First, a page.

For those that adopt inherent risk in their risk assessment process, there is general recognition that inherent and residual risk are connected in the following manner:
Inherent risk less the effect of controls equals residual risk.
This implies that residual risk will always be less than or equal to inherent risk. However, any general rule is there to be challenged. Can residual risk be higher than inherent risk? To assess this, we need to understand the way in which controls modify risk, leading to a residual risk position.
A common definition of controls is "A specific action taken with the objective of reducing either the likelihood of the risk occurring and / or the consequence if the risk were to occur". This implies that residual risk must be less than inherent risk. In contrast, ISO 31000 defines a control as "measure that is modifying risk" without the implication that it is always reducing risk.
Consider the following: You are hiring a car for a colleague and are considering whether to take out additional insurance to reduce the $3,000 excess to $500. When considering the cost / benefit of this you need to consider the extent to which "accident risk" is reduced against the cost of the insurance.
This requires an assessment of the degree to which "accident risk" is reduced by the additional insurance.
If we assume the following:
If the insurance costs less than $25 we might consider it worthwhile.
As insurance is a remedial control, we have only reduced the consequence. However, is there an impact on likelihood that we have not considered. Consider how the hirer may drive the car when we do not take out the additional insurance, probably more like their own! This contrasts as to how they might drive the car if we take out the additional assurance - like a hire car! This change of behaviour by the driver on the basis that there is now a financial safety net if things go wrong, may lead to an increase in the likelihood.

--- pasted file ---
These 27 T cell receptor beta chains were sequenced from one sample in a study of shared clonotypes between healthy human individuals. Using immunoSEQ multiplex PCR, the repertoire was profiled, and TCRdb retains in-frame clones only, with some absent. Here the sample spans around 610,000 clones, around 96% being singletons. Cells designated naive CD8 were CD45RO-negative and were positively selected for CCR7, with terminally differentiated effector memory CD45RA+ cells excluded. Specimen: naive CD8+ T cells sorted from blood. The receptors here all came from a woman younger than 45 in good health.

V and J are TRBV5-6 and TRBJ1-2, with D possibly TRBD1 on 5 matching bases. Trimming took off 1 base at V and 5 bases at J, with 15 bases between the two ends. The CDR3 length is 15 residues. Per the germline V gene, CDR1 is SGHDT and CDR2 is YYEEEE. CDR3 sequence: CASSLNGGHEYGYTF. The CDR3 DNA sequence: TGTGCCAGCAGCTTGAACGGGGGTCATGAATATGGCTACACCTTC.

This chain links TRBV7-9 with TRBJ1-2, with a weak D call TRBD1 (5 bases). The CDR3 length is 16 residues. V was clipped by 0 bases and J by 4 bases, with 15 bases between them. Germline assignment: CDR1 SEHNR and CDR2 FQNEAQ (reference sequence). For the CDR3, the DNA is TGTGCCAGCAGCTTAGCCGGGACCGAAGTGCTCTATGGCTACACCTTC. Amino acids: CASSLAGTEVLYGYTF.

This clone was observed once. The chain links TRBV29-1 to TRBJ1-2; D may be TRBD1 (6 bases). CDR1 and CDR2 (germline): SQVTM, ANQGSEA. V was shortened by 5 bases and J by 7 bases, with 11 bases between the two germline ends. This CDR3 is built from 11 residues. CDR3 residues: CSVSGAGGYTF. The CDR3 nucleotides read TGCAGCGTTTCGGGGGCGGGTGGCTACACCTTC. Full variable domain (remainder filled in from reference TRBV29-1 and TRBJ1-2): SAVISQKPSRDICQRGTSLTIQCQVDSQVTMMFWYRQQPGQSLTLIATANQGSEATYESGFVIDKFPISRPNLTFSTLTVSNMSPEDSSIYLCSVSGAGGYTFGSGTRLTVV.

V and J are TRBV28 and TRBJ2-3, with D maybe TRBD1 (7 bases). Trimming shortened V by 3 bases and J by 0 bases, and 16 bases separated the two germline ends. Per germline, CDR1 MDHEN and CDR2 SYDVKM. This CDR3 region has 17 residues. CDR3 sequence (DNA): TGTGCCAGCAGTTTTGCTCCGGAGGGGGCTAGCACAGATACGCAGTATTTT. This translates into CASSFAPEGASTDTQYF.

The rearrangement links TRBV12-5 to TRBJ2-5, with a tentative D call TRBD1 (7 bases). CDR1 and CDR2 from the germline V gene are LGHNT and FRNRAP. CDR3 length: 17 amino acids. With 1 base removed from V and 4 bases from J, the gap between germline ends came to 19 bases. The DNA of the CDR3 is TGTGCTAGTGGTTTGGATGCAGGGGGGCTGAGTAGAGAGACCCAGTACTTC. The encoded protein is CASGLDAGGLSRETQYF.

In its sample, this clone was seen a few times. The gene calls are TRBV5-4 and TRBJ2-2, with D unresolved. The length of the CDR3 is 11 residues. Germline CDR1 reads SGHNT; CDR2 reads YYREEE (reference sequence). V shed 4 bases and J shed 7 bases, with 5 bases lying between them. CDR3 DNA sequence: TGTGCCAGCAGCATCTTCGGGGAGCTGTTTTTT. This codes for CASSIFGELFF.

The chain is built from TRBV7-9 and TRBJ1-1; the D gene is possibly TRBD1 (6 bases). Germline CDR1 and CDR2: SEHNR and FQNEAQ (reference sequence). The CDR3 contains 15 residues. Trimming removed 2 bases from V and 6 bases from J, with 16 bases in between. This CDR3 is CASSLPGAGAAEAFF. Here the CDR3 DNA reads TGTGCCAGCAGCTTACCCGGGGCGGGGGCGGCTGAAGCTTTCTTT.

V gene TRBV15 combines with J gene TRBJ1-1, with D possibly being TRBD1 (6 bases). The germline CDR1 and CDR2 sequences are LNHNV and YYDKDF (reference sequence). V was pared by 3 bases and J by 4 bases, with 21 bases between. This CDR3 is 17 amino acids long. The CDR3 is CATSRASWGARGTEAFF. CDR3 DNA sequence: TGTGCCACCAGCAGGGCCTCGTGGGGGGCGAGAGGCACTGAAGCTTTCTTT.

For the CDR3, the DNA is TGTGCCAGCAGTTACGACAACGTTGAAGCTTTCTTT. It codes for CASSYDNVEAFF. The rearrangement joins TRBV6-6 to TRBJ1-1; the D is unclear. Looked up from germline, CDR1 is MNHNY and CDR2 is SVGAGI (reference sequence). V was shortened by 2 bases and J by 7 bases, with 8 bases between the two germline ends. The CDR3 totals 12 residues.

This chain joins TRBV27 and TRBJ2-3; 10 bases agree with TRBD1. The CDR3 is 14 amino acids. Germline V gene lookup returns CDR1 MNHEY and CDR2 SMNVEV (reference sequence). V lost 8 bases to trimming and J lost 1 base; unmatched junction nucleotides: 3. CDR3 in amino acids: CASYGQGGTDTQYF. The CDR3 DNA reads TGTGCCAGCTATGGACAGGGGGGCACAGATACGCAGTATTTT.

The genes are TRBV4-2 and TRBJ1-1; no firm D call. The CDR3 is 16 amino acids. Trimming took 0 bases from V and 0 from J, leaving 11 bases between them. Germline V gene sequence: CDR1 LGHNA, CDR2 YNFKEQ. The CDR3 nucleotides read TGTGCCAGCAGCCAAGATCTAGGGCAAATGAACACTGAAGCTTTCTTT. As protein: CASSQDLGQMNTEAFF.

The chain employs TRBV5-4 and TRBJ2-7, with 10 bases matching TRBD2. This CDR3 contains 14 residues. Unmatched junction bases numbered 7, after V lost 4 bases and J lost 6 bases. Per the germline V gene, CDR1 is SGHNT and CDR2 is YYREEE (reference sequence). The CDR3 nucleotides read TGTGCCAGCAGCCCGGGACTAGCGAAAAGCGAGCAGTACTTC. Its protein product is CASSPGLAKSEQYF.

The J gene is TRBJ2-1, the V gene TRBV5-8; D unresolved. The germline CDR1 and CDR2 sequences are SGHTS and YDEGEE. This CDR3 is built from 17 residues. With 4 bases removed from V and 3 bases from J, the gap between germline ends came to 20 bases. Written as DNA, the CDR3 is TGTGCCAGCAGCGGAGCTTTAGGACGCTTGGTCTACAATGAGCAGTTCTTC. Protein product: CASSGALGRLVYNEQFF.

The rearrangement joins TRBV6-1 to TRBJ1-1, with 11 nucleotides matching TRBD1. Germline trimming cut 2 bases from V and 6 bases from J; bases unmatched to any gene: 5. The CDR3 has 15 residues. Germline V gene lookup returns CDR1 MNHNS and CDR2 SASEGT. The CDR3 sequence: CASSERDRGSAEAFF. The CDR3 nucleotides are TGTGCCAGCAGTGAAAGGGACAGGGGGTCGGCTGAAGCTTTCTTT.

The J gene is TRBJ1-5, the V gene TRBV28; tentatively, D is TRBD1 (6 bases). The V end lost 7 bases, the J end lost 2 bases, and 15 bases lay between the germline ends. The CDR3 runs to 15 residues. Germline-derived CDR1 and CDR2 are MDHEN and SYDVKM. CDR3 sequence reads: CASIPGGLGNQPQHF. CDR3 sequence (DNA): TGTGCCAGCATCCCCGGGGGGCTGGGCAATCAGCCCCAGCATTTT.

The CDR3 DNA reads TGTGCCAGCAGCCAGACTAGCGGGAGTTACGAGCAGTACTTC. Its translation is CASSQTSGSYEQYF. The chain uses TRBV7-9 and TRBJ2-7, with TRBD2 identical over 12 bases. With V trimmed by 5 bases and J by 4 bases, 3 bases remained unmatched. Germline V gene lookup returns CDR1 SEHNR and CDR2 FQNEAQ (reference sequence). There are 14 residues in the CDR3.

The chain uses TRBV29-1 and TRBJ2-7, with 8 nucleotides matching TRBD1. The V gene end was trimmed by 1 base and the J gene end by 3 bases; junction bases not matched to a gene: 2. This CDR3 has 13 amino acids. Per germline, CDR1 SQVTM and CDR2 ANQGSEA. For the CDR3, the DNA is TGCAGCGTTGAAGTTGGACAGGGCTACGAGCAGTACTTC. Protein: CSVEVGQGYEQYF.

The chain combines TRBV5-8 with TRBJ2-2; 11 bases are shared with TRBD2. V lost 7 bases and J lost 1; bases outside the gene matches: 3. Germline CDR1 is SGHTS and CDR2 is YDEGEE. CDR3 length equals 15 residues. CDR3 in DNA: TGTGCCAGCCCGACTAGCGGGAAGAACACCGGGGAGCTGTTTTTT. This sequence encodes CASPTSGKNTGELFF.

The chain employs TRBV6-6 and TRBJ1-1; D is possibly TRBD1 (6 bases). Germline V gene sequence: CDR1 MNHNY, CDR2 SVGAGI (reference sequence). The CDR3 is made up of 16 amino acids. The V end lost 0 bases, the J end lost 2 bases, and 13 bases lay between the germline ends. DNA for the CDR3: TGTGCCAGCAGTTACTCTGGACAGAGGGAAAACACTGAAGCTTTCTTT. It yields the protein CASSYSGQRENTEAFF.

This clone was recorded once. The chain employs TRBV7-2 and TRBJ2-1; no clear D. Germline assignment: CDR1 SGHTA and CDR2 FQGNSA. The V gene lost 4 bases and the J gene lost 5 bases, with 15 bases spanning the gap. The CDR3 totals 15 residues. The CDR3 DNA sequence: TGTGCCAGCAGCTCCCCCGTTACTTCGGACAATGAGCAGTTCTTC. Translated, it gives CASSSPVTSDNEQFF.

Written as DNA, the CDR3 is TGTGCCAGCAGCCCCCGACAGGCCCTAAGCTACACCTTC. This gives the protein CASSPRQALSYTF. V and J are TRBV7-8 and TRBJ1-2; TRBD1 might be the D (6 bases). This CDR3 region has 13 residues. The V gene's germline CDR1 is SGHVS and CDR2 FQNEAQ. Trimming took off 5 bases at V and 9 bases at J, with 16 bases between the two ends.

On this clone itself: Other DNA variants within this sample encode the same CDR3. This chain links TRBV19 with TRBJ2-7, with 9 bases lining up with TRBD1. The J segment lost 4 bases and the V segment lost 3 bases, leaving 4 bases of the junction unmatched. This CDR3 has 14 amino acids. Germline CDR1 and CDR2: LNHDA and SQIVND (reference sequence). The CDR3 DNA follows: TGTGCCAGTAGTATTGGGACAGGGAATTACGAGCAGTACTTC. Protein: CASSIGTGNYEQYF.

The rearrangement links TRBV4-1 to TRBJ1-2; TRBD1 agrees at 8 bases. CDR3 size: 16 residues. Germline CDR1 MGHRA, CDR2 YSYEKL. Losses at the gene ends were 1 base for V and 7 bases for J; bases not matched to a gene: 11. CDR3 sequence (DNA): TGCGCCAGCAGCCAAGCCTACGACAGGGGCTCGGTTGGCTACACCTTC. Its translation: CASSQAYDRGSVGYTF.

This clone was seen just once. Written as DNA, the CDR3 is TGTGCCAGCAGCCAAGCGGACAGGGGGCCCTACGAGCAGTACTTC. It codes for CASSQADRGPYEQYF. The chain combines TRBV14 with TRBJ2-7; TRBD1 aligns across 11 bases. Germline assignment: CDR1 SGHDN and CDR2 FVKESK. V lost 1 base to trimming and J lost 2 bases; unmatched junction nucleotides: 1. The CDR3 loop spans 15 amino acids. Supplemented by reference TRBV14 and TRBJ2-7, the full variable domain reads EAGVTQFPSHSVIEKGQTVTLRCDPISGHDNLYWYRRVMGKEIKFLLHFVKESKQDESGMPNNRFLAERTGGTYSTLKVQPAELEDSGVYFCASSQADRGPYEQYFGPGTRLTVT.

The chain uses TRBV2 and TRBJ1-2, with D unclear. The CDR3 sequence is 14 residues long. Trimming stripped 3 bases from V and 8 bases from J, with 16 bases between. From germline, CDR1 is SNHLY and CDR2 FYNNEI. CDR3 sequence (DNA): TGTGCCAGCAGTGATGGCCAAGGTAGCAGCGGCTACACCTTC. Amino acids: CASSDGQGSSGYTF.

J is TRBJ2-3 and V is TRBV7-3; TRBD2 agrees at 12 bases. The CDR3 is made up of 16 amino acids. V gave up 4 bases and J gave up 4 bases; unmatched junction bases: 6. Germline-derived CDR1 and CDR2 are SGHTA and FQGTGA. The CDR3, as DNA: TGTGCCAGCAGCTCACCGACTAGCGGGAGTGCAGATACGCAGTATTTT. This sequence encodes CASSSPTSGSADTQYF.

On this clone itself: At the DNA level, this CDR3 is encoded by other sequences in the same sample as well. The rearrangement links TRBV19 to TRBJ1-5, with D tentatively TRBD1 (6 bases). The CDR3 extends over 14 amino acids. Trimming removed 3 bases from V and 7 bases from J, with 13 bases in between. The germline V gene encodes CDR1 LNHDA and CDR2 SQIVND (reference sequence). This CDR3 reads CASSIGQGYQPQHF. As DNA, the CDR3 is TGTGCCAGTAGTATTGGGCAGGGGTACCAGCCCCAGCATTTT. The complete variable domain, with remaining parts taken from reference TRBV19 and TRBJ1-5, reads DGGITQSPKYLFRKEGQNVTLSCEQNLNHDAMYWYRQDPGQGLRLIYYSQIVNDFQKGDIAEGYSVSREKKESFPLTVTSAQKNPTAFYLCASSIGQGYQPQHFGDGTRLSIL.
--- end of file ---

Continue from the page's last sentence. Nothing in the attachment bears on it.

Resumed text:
If we now reassess our risk:
In this analysis, the increase in the likelihood from 1% to 9% more than offsets the reduction in consequence and the residual risk is now higher than inherent risk.
This example may be extreme in order to illustrate that it is possible for residual risk to be higher than inherent risk. However, the underlying question is simple - can certain remedial controls lead to a change in behaviour that leads to an increase in likelihood of risk events and ultimately an overall higher cost to the organisation?
To factor this into your risk management process consider these steps:
Can you think of any such controls in practice? One that springs to mind is the dependency on rating agencies for credit assessment of counterparties. Does that reliance improve our understanding of credit risk or lead to blanket acceptance of counterparties above a certain rating, which ultimately may lead to additional losses should things go wrong. Sounds like the story of CDOs and the GFC!
Join our live webinar to learn more about Inherent, Residual and Targeted Risks and how you can use them effectively in your own risk management process:
Author of 'A Short Guide to Operational Risk', David Tattam is an internationally recognised specialist in all facets of risk management, particularly at the enterprise level. His career includes many years working with PwC, as well as two Australian banks. His achievements include the creation of the Middle Office (Risk Management Department) for The Industrial Bank of Japan in Australia and the complete implementation of all Australian operations, systems, procedures and controls for Westdeutsche Landesbank (WestLB).